Bear Mountain Bridge Motel, N.Y., AT NOBO mile 1399.7, Friday May 16, 2014 — Everybody complains about Pennsylvania. The reason may be that the worst of the PA rocks occur in the final 2 1/2 days in the state and the resulting misery leaves a lasting impression.

What almost nobody mentions is that NJ and NY are substantially different, but in many ways offer even more challenging hiking.

The NJ/NY rocks grow progressively larger and the talus piles require more and hand-over-hand up-climbing as the trail progresses. Trekking poles get stowed. It’s grunt work just to make headway.

The corollary to these vertical ups is steep, jarring down-hills that eat knees and quads – not to mention the back pockets of your hiking pants – for breakfast, lunch and dinner. Add a bit of rain to this recipe of slick rock and left over leaf litter and down you go – sometimes more than once.

So it was yesterday. Three days worth of hard landings lit up the damaged nerves in my right foot for the first time since this hike began.

Early readers of this blog will recall my concerns that an old, but severe injury to my right ankle and foot might make this hike hell on earth. Until the past day or so I’ve experienced no issues thanks to special orthotics and targeted physical conditioning.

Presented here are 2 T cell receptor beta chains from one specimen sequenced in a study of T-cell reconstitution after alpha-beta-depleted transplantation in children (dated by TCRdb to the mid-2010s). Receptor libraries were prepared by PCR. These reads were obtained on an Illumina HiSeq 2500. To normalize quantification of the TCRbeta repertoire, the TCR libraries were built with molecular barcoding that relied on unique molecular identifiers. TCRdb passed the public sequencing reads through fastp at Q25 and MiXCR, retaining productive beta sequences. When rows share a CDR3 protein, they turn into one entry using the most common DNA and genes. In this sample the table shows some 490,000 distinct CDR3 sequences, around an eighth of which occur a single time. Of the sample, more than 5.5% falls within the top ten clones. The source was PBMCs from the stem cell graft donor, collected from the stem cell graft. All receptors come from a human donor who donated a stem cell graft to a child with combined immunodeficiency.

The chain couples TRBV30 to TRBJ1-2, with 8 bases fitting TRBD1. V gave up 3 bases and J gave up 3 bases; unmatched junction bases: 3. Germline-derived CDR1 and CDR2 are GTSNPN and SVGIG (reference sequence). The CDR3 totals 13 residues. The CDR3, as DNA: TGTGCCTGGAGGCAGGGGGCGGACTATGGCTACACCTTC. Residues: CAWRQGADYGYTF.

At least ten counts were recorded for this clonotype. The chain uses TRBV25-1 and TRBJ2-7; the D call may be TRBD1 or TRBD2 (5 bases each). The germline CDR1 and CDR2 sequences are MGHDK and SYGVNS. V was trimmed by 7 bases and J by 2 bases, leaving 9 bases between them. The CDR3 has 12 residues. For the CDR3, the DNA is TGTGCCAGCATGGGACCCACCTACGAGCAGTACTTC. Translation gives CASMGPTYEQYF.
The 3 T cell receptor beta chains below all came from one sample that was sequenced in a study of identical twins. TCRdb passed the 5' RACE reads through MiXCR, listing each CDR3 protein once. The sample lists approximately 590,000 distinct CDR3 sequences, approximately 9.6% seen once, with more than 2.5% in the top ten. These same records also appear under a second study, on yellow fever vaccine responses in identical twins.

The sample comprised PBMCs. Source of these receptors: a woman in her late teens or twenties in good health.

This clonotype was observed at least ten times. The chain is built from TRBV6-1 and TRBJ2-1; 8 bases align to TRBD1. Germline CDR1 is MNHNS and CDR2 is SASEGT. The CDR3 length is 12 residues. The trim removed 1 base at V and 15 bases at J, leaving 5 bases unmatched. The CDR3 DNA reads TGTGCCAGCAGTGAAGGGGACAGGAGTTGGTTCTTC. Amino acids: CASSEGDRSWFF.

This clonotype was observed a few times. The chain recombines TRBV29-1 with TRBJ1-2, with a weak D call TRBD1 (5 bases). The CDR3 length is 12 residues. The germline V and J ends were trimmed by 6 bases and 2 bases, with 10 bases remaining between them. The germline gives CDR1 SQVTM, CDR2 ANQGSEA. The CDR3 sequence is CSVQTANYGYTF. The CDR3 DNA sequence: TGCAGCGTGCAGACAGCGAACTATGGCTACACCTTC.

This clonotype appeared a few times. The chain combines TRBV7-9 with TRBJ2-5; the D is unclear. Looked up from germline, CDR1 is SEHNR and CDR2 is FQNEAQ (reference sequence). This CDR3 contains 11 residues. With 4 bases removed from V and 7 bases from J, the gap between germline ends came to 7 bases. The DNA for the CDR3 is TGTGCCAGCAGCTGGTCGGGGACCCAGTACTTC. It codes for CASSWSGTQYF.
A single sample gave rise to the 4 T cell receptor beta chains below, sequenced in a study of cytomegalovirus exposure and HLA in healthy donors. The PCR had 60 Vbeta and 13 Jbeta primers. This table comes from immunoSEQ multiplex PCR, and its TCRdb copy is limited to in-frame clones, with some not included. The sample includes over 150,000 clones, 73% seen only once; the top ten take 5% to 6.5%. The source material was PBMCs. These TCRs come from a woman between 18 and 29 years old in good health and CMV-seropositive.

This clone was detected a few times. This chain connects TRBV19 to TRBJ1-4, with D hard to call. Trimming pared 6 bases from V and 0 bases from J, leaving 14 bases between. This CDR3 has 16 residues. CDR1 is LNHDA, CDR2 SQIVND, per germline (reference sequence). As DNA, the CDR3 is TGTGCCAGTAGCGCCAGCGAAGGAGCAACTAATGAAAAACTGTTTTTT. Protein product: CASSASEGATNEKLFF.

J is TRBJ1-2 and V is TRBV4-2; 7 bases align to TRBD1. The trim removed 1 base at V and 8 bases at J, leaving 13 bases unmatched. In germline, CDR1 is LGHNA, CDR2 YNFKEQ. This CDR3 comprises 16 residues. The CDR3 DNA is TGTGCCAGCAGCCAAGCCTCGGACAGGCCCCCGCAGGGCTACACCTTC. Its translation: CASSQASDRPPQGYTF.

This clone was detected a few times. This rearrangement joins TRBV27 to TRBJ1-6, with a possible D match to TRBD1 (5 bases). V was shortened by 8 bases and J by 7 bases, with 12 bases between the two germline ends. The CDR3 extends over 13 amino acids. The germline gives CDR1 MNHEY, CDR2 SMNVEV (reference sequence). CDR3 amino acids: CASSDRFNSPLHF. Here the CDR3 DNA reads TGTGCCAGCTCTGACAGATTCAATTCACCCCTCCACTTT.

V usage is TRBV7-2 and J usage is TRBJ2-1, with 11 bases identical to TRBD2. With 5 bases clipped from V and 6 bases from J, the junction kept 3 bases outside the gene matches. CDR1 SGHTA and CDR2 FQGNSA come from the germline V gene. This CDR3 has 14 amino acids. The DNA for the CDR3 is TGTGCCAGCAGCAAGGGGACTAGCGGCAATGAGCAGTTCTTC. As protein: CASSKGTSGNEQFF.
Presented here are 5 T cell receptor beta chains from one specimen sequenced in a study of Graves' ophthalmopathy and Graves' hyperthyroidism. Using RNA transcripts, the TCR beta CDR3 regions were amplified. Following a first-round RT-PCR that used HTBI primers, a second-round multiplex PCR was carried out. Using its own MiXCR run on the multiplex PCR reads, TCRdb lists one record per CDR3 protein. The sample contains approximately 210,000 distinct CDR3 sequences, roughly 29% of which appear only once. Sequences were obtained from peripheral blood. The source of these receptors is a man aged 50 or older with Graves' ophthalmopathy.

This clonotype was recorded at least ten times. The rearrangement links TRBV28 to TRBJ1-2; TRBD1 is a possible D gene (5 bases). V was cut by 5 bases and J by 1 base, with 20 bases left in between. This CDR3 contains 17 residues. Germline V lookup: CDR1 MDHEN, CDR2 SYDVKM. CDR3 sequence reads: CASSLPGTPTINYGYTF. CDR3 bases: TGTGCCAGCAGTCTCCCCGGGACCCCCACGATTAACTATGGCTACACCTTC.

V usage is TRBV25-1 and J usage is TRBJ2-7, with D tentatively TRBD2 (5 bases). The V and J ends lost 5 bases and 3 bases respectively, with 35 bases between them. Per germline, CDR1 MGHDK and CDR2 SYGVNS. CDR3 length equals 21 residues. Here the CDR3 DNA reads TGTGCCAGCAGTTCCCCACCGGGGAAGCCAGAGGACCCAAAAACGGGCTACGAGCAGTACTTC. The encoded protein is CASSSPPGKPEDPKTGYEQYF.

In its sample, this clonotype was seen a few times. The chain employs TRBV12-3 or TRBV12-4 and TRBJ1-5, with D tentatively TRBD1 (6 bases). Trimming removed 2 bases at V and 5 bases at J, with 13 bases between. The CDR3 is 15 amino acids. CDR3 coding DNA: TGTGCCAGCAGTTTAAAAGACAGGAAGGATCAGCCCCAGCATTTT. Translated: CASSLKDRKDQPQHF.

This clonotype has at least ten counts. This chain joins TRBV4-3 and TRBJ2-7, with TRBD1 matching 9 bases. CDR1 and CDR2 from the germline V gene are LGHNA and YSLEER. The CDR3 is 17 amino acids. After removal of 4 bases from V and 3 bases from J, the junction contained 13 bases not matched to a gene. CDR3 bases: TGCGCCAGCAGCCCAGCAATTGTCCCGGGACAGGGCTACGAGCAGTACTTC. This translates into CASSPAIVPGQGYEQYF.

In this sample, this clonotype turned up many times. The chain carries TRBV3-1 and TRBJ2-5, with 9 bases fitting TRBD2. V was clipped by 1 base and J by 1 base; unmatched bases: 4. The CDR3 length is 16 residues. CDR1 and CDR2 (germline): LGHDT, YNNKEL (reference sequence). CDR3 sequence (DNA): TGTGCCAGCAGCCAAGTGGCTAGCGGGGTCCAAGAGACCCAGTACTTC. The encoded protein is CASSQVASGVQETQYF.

Now we’re dealing with phantom signals that suggest bone on bone pain. The pain is real, but the fact is not. This is a purely neurological issue so Ibuprofen doesn’t help. The best Rx is Rest until the damaged nerves calm.

Swayed’s knees and feet were barking too, so after a tasty lunch in the 3-star Bear Mountain Inn, we called a 10-mile NERO for yesterday and a zero today. We’re back at it in the morning.

The good news is that the Bus rolled into the motel around mid-morning, so the Gang of Three is back in business!

A couple of notes: Yesterday we hiked over Bear Mountain featuring some of the most exquisite rock steps, retaining walls and trail engineering I’ve ever seen. I texted Bus (the engineer) to be sure and void his bladder before hiking this part of the trail for fear that he’d wet his pants. It’s that good!

When we were on Bear Mountain it was pouring rain, so unfortunately no pics. We did say a final goodbye to Maglev who we encountered in the Perkins Memorial Tower on the summit.

Our motel is vintage 1920, featuring only six units. Its market is primarily hikers and people visiting nearby West Point.

There’s another similar “hostel” motel just outside Fontana Village, Tenn called the Hike Inn. The economic model is similar in both cases, as is the vintage charm. The owners are all wonderful folks.

My foot is feeling much better after 24 hours. I’ll be ready to rock and roll in the morning.